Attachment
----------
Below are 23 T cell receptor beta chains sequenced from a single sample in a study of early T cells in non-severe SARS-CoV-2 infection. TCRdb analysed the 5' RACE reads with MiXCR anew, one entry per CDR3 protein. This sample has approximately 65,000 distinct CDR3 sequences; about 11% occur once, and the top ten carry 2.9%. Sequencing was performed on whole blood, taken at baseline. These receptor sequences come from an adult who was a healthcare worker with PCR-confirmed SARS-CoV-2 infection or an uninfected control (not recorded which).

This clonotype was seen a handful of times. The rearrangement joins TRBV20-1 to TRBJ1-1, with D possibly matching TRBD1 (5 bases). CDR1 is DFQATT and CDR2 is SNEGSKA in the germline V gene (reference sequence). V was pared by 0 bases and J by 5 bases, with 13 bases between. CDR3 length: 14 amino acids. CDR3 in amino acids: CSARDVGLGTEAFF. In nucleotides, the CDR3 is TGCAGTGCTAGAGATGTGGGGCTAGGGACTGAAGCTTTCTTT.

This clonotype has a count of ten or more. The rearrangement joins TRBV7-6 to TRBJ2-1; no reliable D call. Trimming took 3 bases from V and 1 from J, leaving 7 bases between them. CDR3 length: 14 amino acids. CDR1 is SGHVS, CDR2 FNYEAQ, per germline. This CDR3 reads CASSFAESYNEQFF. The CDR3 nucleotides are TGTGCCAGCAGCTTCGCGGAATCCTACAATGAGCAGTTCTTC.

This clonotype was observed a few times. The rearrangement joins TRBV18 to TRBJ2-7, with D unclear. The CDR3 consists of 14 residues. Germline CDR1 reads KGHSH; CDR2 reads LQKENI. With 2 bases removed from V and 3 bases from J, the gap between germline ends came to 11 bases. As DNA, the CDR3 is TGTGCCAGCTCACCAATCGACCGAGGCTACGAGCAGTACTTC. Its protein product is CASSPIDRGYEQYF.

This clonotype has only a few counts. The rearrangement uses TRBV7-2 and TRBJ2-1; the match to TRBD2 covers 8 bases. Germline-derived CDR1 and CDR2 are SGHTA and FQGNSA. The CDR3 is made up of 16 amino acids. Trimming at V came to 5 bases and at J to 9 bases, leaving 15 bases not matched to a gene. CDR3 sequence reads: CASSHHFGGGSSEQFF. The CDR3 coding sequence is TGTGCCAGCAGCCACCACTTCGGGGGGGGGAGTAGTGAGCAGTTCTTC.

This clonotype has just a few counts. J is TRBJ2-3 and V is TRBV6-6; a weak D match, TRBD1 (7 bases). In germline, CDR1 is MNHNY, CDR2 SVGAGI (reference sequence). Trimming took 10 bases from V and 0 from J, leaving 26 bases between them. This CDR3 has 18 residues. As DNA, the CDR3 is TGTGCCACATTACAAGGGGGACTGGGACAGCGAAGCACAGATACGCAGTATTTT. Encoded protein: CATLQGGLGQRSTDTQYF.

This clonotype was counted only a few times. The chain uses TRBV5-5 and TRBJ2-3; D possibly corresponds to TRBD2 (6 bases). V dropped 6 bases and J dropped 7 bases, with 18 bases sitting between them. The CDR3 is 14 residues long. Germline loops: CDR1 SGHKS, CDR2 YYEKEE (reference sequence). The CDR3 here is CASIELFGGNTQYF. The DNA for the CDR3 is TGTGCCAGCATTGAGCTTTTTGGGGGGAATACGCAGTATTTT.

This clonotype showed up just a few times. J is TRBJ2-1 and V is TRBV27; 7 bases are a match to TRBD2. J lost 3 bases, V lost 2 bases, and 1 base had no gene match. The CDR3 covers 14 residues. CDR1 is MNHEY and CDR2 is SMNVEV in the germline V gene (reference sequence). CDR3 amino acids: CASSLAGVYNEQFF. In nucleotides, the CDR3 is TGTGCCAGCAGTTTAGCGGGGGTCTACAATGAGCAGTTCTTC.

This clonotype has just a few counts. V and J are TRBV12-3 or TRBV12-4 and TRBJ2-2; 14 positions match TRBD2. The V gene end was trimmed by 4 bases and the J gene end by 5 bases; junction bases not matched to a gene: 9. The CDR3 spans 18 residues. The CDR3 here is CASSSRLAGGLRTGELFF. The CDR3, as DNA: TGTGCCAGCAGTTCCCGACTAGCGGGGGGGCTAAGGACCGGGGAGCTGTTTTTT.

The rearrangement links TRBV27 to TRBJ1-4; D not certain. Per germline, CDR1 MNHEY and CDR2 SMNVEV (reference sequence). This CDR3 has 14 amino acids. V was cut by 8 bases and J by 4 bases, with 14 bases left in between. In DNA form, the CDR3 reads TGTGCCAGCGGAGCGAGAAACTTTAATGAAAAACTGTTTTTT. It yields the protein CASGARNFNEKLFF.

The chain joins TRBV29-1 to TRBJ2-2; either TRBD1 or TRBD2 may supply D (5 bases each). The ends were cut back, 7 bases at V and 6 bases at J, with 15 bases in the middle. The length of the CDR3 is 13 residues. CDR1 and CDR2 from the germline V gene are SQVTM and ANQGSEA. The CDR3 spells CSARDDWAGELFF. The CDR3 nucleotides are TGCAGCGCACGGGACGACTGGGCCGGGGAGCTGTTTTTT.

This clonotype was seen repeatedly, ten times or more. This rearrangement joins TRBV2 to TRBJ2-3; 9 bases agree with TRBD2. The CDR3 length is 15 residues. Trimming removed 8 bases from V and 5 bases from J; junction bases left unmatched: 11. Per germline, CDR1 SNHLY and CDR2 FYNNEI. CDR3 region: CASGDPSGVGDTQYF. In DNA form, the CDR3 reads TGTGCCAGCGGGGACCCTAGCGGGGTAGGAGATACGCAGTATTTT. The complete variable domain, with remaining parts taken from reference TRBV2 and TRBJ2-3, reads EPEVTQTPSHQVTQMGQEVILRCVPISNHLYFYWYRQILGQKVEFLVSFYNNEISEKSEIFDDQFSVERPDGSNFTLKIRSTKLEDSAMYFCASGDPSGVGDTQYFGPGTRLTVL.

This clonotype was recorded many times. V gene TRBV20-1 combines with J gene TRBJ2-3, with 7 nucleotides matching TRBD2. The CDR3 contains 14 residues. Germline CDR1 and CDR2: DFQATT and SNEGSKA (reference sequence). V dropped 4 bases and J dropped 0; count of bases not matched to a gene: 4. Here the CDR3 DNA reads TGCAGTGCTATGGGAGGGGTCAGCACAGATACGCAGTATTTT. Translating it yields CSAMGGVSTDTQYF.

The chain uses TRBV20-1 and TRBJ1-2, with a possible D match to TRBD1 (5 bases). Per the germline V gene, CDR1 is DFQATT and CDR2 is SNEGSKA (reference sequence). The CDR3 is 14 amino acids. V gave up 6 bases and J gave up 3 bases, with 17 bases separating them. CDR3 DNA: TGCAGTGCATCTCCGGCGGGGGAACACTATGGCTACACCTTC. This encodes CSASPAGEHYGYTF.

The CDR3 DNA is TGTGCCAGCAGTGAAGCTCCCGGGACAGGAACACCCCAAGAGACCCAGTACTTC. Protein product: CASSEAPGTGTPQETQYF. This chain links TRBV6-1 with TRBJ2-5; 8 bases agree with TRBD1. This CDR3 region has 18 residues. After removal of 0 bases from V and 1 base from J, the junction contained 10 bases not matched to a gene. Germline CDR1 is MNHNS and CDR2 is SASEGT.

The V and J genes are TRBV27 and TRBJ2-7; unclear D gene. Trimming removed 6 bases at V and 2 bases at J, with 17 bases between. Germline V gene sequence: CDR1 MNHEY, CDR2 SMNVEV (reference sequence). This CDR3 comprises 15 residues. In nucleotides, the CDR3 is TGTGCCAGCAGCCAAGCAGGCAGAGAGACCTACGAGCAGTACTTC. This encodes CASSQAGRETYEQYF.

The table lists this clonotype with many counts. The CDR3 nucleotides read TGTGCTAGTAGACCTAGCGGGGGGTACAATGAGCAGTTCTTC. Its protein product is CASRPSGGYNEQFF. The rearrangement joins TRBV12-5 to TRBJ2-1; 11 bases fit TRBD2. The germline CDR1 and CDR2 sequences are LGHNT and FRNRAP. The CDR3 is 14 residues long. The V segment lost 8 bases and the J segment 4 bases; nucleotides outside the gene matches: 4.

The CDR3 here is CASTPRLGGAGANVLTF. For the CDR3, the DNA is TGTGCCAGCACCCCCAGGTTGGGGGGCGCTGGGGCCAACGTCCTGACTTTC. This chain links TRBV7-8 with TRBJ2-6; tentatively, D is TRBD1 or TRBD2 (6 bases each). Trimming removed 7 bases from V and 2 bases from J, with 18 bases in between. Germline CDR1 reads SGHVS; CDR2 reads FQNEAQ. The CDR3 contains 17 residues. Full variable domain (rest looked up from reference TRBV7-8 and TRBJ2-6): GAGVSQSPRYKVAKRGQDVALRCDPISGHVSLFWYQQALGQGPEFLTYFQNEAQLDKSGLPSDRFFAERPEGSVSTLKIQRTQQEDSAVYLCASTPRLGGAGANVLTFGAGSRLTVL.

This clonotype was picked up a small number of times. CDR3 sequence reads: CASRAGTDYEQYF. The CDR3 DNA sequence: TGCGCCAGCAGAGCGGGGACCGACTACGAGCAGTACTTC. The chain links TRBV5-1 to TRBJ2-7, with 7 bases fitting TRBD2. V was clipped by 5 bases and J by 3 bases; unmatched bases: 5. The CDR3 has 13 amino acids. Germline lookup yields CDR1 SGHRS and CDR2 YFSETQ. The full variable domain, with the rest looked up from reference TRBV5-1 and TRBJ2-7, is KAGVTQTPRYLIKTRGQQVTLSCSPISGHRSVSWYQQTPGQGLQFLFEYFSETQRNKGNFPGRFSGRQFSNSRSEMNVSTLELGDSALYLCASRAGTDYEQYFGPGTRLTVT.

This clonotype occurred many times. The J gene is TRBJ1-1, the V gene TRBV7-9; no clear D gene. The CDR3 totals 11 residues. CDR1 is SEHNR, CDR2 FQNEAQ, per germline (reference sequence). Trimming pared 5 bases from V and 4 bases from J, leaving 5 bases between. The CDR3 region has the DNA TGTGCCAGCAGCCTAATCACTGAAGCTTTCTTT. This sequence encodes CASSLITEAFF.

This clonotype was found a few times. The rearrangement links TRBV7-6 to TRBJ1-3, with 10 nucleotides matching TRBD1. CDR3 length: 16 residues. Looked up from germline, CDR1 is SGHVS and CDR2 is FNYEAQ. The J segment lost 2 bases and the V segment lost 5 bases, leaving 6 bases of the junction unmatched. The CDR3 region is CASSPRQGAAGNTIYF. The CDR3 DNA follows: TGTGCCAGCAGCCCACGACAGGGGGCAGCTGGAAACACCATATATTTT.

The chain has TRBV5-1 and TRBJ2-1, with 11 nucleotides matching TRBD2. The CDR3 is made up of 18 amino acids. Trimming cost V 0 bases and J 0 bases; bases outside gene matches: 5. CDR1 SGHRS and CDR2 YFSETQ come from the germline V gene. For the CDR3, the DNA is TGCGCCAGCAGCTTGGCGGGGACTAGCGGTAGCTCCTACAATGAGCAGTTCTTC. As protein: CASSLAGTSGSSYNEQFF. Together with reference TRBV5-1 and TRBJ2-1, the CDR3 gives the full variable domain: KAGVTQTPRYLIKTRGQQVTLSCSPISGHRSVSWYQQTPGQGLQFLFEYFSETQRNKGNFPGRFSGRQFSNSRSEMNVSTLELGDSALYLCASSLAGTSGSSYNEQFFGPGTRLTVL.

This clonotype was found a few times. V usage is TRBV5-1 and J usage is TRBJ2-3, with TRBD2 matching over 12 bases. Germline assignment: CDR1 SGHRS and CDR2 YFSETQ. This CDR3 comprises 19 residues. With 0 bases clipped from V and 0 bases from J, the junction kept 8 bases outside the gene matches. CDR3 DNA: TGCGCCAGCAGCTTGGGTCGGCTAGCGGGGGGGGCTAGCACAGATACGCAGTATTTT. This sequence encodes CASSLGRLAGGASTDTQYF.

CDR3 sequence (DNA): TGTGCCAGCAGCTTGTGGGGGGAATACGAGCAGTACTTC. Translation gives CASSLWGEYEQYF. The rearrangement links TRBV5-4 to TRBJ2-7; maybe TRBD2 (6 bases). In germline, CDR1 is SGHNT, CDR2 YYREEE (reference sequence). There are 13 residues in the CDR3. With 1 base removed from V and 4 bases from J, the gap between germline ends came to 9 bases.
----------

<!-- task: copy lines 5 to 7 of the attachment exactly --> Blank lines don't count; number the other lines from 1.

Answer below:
This clonotype has only a few counts. The rearrangement uses TRBV7-2 and TRBJ2-1; the match to TRBD2 covers 8 bases. Germline-derived CDR1 and CDR2 are SGHTA and FQGNSA. The CDR3 is made up of 16 amino acids. Trimming at V came to 5 bases and at J to 9 bases, leaving 15 bases not matched to a gene. CDR3 sequence reads: CASSHHFGGGSSEQFF. The CDR3 coding sequence is TGTGCCAGCAGCCACCACTTCGGGGGGGGGAGTAGTGAGCAGTTCTTC.

This clonotype has just a few counts. J is TRBJ2-3 and V is TRBV6-6; a weak D match, TRBD1 (7 bases). In germline, CDR1 is MNHNY, CDR2 SVGAGI (reference sequence). Trimming took 10 bases from V and 0 from J, leaving 26 bases between them. This CDR3 has 18 residues. As DNA, the CDR3 is TGTGCCACATTACAAGGGGGACTGGGACAGCGAAGCACAGATACGCAGTATTTT. Encoded protein: CATLQGGLGQRSTDTQYF.

This clonotype was counted only a few times. The chain uses TRBV5-5 and TRBJ2-3; D possibly corresponds to TRBD2 (6 bases). V dropped 6 bases and J dropped 7 bases, with 18 bases sitting between them. The CDR3 is 14 residues long. Germline loops: CDR1 SGHKS, CDR2 YYEKEE (reference sequence). The CDR3 here is CASIELFGGNTQYF. The DNA for the CDR3 is TGTGCCAGCATTGAGCTTTTTGGGGGGAATACGCAGTATTTT.